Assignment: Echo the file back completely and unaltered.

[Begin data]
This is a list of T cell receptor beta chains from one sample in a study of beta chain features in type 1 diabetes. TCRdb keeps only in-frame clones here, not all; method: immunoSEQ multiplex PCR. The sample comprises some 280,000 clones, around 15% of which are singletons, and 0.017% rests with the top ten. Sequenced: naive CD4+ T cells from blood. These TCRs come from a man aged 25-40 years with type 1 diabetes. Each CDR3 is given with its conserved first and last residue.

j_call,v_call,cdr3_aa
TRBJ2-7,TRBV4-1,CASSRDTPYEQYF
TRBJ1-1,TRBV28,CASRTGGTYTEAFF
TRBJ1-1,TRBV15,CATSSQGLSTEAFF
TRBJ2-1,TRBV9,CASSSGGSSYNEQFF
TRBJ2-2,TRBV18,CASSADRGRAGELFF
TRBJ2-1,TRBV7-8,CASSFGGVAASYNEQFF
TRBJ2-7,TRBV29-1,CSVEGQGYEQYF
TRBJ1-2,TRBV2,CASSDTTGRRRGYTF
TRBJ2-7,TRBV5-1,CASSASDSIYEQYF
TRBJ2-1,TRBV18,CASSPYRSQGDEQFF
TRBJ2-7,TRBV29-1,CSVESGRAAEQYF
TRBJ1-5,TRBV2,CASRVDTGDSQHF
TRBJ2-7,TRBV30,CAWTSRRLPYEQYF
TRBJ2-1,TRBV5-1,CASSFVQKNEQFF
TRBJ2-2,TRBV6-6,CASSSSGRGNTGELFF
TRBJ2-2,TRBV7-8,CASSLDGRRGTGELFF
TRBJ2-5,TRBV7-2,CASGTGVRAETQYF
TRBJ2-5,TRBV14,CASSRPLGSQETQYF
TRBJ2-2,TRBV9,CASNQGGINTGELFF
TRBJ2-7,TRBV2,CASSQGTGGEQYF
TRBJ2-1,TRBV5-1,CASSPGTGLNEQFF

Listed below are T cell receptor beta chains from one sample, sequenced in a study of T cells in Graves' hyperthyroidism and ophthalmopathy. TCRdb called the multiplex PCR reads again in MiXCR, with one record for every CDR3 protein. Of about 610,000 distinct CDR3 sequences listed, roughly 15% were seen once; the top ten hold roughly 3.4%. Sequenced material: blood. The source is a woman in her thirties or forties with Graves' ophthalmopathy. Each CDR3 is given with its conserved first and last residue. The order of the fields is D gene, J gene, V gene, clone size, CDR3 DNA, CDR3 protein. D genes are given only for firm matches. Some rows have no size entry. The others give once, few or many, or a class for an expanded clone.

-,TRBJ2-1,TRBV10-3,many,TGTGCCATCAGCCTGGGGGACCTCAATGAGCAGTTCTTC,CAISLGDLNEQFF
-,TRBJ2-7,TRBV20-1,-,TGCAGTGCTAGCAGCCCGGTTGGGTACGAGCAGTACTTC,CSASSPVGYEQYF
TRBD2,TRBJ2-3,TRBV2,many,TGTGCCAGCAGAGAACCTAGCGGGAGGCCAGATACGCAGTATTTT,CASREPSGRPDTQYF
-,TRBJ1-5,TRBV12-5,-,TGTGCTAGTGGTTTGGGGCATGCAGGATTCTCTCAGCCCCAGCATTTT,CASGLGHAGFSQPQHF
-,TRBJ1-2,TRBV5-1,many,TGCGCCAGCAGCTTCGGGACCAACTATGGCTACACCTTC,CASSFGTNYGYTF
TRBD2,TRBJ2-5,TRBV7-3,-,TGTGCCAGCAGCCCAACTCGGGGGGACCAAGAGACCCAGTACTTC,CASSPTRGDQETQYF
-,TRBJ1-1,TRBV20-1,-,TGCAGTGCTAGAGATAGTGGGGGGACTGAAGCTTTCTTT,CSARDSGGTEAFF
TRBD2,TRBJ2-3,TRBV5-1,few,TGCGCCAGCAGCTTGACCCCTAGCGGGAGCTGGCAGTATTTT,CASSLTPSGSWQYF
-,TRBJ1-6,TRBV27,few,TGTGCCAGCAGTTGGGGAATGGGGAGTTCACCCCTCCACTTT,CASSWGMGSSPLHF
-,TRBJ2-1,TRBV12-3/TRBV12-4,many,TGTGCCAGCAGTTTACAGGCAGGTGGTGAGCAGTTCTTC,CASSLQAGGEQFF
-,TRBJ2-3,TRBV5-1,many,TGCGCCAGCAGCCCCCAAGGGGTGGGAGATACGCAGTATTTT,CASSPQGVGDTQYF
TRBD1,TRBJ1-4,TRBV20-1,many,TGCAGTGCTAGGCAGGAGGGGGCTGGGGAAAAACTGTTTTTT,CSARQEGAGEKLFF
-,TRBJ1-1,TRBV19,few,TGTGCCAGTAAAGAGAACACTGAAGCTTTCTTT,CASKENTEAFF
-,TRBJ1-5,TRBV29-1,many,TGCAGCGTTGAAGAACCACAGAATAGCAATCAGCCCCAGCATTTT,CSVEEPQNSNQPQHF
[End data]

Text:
This is a list of T cell receptor beta chains from one sample in a study of beta chain features in type 1 diabetes. TCRdb keeps only in-frame clones here, not all; method: immunoSEQ multiplex PCR. The sample comprises some 280,000 clones, around 15% of which are singletons, and 0.017% rests with the top ten. Sequenced: naive CD4+ T cells from blood. These TCRs come from a man aged 25-40 years with type 1 diabetes. Each CDR3 is given with its conserved first and last residue.

j_call,v_call,cdr3_aa
TRBJ2-7,TRBV4-1,CASSRDTPYEQYF
TRBJ1-1,TRBV28,CASRTGGTYTEAFF
TRBJ1-1,TRBV15,CATSSQGLSTEAFF
TRBJ2-1,TRBV9,CASSSGGSSYNEQFF
TRBJ2-2,TRBV18,CASSADRGRAGELFF
TRBJ2-1,TRBV7-8,CASSFGGVAASYNEQFF
TRBJ2-7,TRBV29-1,CSVEGQGYEQYF
TRBJ1-2,TRBV2,CASSDTTGRRRGYTF
TRBJ2-7,TRBV5-1,CASSASDSIYEQYF
TRBJ2-1,TRBV18,CASSPYRSQGDEQFF
TRBJ2-7,TRBV29-1,CSVESGRAAEQYF
TRBJ1-5,TRBV2,CASRVDTGDSQHF
TRBJ2-7,TRBV30,CAWTSRRLPYEQYF
TRBJ2-1,TRBV5-1,CASSFVQKNEQFF
TRBJ2-2,TRBV6-6,CASSSSGRGNTGELFF
TRBJ2-2,TRBV7-8,CASSLDGRRGTGELFF
TRBJ2-5,TRBV7-2,CASGTGVRAETQYF
TRBJ2-5,TRBV14,CASSRPLGSQETQYF
TRBJ2-2,TRBV9,CASNQGGINTGELFF
TRBJ2-7,TRBV2,CASSQGTGGEQYF
TRBJ2-1,TRBV5-1,CASSPGTGLNEQFF

Listed below are T cell receptor beta chains from one sample, sequenced in a study of T cells in Graves' hyperthyroidism and ophthalmopathy. TCRdb called the multiplex PCR reads again in MiXCR, with one record for every CDR3 protein. Of about 610,000 distinct CDR3 sequences listed, roughly 15% were seen once; the top ten hold roughly 3.4%. Sequenced material: blood. The source is a woman in her thirties or forties with Graves' ophthalmopathy. Each CDR3 is given with its conserved first and last residue. The order of the fields is D gene, J gene, V gene, clone size, CDR3 DNA, CDR3 protein. D genes are given only for firm matches. Some rows have no size entry. The others give once, few or many, or a class for an expanded clone.

-,TRBJ2-1,TRBV10-3,many,TGTGCCATCAGCCTGGGGGACCTCAATGAGCAGTTCTTC,CAISLGDLNEQFF
-,TRBJ2-7,TRBV20-1,-,TGCAGTGCTAGCAGCCCGGTTGGGTACGAGCAGTACTTC,CSASSPVGYEQYF
TRBD2,TRBJ2-3,TRBV2,many,TGTGCCAGCAGAGAACCTAGCGGGAGGCCAGATACGCAGTATTTT,CASREPSGRPDTQYF
-,TRBJ1-5,TRBV12-5,-,TGTGCTAGTGGTTTGGGGCATGCAGGATTCTCTCAGCCCCAGCATTTT,CASGLGHAGFSQPQHF
-,TRBJ1-2,TRBV5-1,many,TGCGCCAGCAGCTTCGGGACCAACTATGGCTACACCTTC,CASSFGTNYGYTF
TRBD2,TRBJ2-5,TRBV7-3,-,TGTGCCAGCAGCCCAACTCGGGGGGACCAAGAGACCCAGTACTTC,CASSPTRGDQETQYF
-,TRBJ1-1,TRBV20-1,-,TGCAGTGCTAGAGATAGTGGGGGGACTGAAGCTTTCTTT,CSARDSGGTEAFF
TRBD2,TRBJ2-3,TRBV5-1,few,TGCGCCAGCAGCTTGACCCCTAGCGGGAGCTGGCAGTATTTT,CASSLTPSGSWQYF
-,TRBJ1-6,TRBV27,few,TGTGCCAGCAGTTGGGGAATGGGGAGTTCACCCCTCCACTTT,CASSWGMGSSPLHF
-,TRBJ2-1,TRBV12-3/TRBV12-4,many,TGTGCCAGCAGTTTACAGGCAGGTGGTGAGCAGTTCTTC,CASSLQAGGEQFF
-,TRBJ2-3,TRBV5-1,many,TGCGCCAGCAGCCCCCAAGGGGTGGGAGATACGCAGTATTTT,CASSPQGVGDTQYF
TRBD1,TRBJ1-4,TRBV20-1,many,TGCAGTGCTAGGCAGGAGGGGGCTGGGGAAAAACTGTTTTTT,CSARQEGAGEKLFF
-,TRBJ1-1,TRBV19,few,TGTGCCAGTAAAGAGAACACTGAAGCTTTCTTT,CASKENTEAFF
-,TRBJ1-5,TRBV29-1,many,TGCAGCGTTGAAGAACCACAGAATAGCAATCAGCCCCAGCATTTT,CSVEEPQNSNQPQHF